...continued from part two

The militia engage Faithheated...

...and after a few blows, the beast is returned to a state of restfulness.

I designate Faithheated's flesh to be dumped.

I watch, waiting for the mention of a job interruption amidst the endless reports of corpses caught in flames. As a few of the corpses are dumped, I notice one, and manage to catch it in time to trace the source.

The corpse of the cat Dakost V├║shmelbil has risen from the dead. Nearby, a hauler has dropped the dog corpse they were carrying - I redesignate it to be dumped.

The cat corpse scampers down into the lower stockpile, chasing after a dwarven child for some time until the military catches up. The beast is slain...

...but rises again, almost instantaneously.

Fortunately, with so many warriors present, the little monster stands no chance. It is slain once more, and I order it to be dumped.

I wait and watch once more...

...but it seems that the annual new year's crisis has been averted.

I double-check the stocks screen, and find that all six corpses, dogs and cat, have been removed.

Now - how to deal with this nuisance? It is not merely an issue of aesthetics - all of these pointless announcements clog the feed and make it difficult to identify authentic threats when they arise.

I have a solution in mind - demolish both corpses, and perhaps their fiendish assailant, by dropping huge blocks of raw stone onto them. It won't be tidy - the ceiling of the caverns are run through with undead-infested corridors. What's more, the bit of stone that I would specifically like to drop is right next to an undead at this very moment.

Rather than try and fight the undead, secure the section of tunnels I want to control, and then seal it off - a dangerous, foolhardy endeavor - I decide to instead use a preliminary stone-fall to isolate the necessary tunnels in the first place. I carefully identify the location of the plug, and begin designating the space around it to be carved out. These falling-rock devices are simple, but care must be taken in their execution, lest a miner be crushed. Here in Roomcarnage, as always, there is an extra set of consequences associated with failure.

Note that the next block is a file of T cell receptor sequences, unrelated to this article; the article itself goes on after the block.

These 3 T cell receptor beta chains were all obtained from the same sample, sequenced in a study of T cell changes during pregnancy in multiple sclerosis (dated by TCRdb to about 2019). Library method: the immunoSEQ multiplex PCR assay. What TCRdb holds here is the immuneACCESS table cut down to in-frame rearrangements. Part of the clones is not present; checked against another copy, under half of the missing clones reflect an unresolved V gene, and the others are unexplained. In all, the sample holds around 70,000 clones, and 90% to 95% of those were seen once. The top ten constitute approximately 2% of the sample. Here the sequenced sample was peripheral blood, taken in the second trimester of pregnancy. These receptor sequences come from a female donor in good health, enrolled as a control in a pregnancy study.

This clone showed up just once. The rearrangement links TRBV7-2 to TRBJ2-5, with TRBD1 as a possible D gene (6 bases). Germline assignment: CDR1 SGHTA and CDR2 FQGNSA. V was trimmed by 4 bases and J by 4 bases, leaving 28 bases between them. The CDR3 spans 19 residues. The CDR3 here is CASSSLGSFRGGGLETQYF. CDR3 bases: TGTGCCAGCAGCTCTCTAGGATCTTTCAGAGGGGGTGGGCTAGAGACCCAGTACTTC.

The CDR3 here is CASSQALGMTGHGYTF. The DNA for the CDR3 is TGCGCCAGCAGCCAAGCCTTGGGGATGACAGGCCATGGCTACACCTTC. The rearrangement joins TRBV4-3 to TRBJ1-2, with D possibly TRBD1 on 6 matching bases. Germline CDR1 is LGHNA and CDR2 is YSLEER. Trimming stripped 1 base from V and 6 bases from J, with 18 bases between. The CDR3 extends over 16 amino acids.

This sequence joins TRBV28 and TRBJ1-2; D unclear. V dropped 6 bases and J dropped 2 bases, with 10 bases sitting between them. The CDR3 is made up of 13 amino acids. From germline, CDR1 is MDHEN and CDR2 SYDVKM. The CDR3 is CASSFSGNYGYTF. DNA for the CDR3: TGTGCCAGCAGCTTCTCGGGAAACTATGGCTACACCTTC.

Once the designations are in place, I connect them to a section of the mines still controlled by the dwarves.

I unpause... and nothing happens. All of the fortress' miners are preoccupied with other tasks. Ah well, there's no rush, I suppose.

As I wait for excavation to begin, another useless artifact is created - a dog bone ring.

Negativecolor, the dwarves call it. It is a nice ring. Useless, but nice.

A distressing announcement appears - miraculously, I notice it amidst the endless stream of old news.

A rotten dog skin? In the fortress? How could this have happened? The butchery shops are surrounded on all sides by cage traps!

Ah. Not on all sides, it would seem. On the far side of the southwest workshop, a stairwell leads into the secluded section of mines that lead to the rock-fall trap.

This is no ordinary undead. Reanimated animal hides are terrors to face. They lack bones, or flesh - attacks pass right through without dealing any damage. Bludgeoning weapons are entirely useless against such creatures. This rotten undead will engulf, pummel, constrict, and smother any living creature it happens upon.

I take no risks - not with skin. I order the entire fortress to retreat to a highly restricted area, creatively named the Double Emergency Burrow.

The Double Emergency Burrow covers the heart of the fortress - the food stockpiles, the dining halls, the farms, and the old hospital. With such an alert in place, much of the fortress may continue their duties, but any dwarves who are still in the mines - or the butchery - will retreat to safer tunnels.

With the alert activated, the announcements feed is filled with reports of job cancellations. I watch as the dwarves in the mines attempt to evade the rotten dog skin and return to the fortress.

Some make it, while others flee down dead-end corridors. I watch as a planter takes a daring risk, and tries to dodge past the fluttering hide.

No helpless planter is this - the dwarf brandishes her copper battle axe and cuts the skin into four pieces.

Even after losing its entire lower "body" and left front leg, the rotten raw hide billow after the planter. It chases the dwarf down the corridor, towards the staircase that leads back to the fortress. If only the skin would enter the butchery, and get caught by a cage trap!

Alas, not this time. The undead seems to be plenty content here in the mines, chasing after the dwarves who, one by one, manage to escape back into the fortress.

One dwarf, however - the same planter - can't quite reach the stairwell. Or, rather, can't quite flee down it. The planter runs past the stairwell several times, but in her terror she passes it by.

The planter flees down a dark, claustrophobic corridor, the undead following close behind.

It is a dead end. At some point, the planter will have to face the billowing monster.

Finally, the planter reaches the end of the tunnel - a spent vein of copper ore. At a crook in the mine, dwarf and skin meet. I watch as the planter stumbles past the undead - then turns back, and strikes a few parting blows!